Reynoldsburg, OH--> St. Claresville, OH (117 mi.)
When we set off this morning, we saw two riders in the distance. This isn't particularly unusual for us, but it adds an element of excitement that other people are using bicycles to get around. As we got closer, they looked more and more like a couple (one guy, one girl) out for a morning training ride. The amount of time we've spent on our bikes has given us some well-deserved pride about our endurance so I at least expected to catch them at some point in the day. Surprisingly, they persisted in the distance and we never closed on them.
Yet when we stopped at a gas station after a morning bit of riding, we found two bikes propped on the outside. We allowed our bikes to graze next to theirs on the wall and walked in to meet our morning leaders. They were, actually, a brother and sister duo in their mid-forties who were touring across country as well. Their bikes belied this goal in that they were (very) nice racing bikes with almost no additional baggage. Unlike us, they had thrown in the towel after the romanticism of camping led to discomfort and instead planned a few days ahead, locking down motels wherever there destination was. Internally, I applauded their strong decision and envied their light loads. So it wasn't just a random training pair out, but rather well-seasoned riders who had been on the road for even longer than us. A recommendation for those of you considering touring: the lighter the better and if you can pull off the "credit card" touring, do so and enjoy your freedom. We traded stories about the difficult winds earlier in our trip and then went our separate ways. Later in the day we would meet another cyclist, a girl who was eventually traveling to NYU for PhD work. Our meeting took place in Quakerville and, yes, the picture that just formed in your head is correct. It was a difficult day of riding in the hills of Ohio, but meeting some fellow travelers always makes things a little more tolerable for the perspective it lends.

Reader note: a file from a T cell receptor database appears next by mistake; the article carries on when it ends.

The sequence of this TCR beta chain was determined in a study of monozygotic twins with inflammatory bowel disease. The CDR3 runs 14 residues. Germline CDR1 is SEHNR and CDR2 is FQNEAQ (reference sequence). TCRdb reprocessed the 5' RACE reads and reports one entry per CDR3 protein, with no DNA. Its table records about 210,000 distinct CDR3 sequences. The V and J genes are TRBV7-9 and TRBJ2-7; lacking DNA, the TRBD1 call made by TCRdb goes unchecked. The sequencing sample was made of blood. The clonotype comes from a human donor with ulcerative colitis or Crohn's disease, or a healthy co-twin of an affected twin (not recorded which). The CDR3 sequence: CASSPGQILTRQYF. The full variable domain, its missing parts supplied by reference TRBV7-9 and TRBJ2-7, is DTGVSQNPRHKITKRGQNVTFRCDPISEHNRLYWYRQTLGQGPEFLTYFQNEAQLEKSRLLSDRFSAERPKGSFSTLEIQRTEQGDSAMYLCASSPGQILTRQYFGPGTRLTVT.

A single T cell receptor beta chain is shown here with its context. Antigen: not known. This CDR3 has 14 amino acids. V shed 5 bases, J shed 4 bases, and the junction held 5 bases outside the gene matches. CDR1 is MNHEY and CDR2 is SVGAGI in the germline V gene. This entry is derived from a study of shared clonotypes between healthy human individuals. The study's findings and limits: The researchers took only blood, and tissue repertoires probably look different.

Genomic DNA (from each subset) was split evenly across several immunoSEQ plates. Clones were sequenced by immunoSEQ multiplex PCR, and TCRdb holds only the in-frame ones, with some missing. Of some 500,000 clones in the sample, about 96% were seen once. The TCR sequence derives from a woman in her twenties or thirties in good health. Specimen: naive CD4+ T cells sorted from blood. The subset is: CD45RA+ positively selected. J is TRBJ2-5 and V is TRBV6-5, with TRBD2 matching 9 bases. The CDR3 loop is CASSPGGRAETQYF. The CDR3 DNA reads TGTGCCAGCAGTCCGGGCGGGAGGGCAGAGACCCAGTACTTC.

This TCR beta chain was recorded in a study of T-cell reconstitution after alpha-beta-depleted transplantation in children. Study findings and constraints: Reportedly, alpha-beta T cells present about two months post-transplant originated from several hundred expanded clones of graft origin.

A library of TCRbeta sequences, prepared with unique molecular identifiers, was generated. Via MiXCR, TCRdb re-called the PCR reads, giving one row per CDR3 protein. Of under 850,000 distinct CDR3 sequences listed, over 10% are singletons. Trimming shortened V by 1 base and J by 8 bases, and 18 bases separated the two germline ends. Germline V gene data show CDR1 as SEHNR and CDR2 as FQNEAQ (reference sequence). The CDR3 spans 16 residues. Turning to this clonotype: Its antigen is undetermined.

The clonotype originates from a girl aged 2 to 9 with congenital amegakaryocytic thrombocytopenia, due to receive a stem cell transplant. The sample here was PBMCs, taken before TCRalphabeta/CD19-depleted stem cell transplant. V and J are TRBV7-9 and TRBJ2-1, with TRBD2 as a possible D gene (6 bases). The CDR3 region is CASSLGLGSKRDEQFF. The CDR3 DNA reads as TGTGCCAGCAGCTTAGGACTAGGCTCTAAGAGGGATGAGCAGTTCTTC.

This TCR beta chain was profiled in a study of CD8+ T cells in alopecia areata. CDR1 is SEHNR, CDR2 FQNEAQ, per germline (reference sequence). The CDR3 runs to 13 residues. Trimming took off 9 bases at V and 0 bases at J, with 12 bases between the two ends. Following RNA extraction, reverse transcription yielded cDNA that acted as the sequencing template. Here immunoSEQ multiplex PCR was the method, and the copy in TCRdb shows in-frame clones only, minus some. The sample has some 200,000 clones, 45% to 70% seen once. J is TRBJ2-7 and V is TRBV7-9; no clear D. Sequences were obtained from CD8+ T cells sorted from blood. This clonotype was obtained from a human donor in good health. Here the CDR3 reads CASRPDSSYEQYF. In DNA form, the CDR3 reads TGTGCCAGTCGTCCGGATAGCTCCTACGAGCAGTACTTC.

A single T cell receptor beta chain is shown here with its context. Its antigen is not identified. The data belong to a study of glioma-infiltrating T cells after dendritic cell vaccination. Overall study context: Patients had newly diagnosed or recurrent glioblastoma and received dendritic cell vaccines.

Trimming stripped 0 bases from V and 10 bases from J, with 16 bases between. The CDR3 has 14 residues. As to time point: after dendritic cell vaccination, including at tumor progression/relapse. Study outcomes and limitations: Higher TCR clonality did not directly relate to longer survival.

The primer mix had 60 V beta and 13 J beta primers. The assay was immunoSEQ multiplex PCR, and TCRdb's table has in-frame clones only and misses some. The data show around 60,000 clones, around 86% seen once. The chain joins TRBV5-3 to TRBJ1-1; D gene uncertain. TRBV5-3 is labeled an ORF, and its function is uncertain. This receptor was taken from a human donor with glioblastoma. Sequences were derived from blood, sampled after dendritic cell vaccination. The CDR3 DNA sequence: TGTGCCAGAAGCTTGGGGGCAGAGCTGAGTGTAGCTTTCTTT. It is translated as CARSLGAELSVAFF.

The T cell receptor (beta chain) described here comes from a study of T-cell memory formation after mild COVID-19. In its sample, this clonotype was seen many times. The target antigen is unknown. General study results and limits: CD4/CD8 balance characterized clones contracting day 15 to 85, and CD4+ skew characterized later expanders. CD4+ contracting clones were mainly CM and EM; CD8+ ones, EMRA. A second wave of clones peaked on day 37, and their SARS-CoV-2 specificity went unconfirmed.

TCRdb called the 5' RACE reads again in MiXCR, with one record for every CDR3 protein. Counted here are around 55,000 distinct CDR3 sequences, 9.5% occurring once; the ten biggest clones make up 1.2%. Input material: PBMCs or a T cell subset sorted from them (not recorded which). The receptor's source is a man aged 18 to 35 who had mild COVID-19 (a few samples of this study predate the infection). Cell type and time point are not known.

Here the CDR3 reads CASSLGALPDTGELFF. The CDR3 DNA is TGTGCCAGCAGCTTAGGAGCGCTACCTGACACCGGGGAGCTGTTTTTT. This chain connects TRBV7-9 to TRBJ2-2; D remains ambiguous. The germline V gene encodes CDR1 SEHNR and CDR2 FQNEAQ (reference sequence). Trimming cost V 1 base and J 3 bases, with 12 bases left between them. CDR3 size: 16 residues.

About Lea's Foundation
In 1998, Lea Michele Economos, a young woman who died of leukemia at the age of 28, made a dying wish to her parents that others would not face the hardships she encountered by finding a cure for this disease. Her family started this charity to carry on that wish. Today, Lea’s Foundation takes an active role in finding a cure for leukemia, lymphoma, Hodgkin’s lymphoma and myeloma and to better the lives of people living with these diseases. At the UCONN Health Center, the Lea’s Foundation Center for Hematologic Disorders sponsors research in this field. A new program covers the cost of bone-marrow testing to help recruit life-saving transplants for patients. Also, annual scholarships are given to children with leukemia who are planning to attend nursery school. For more information on other projects carried out by Lea’s Foundation, please visit their website at www.LeasFoundation.org.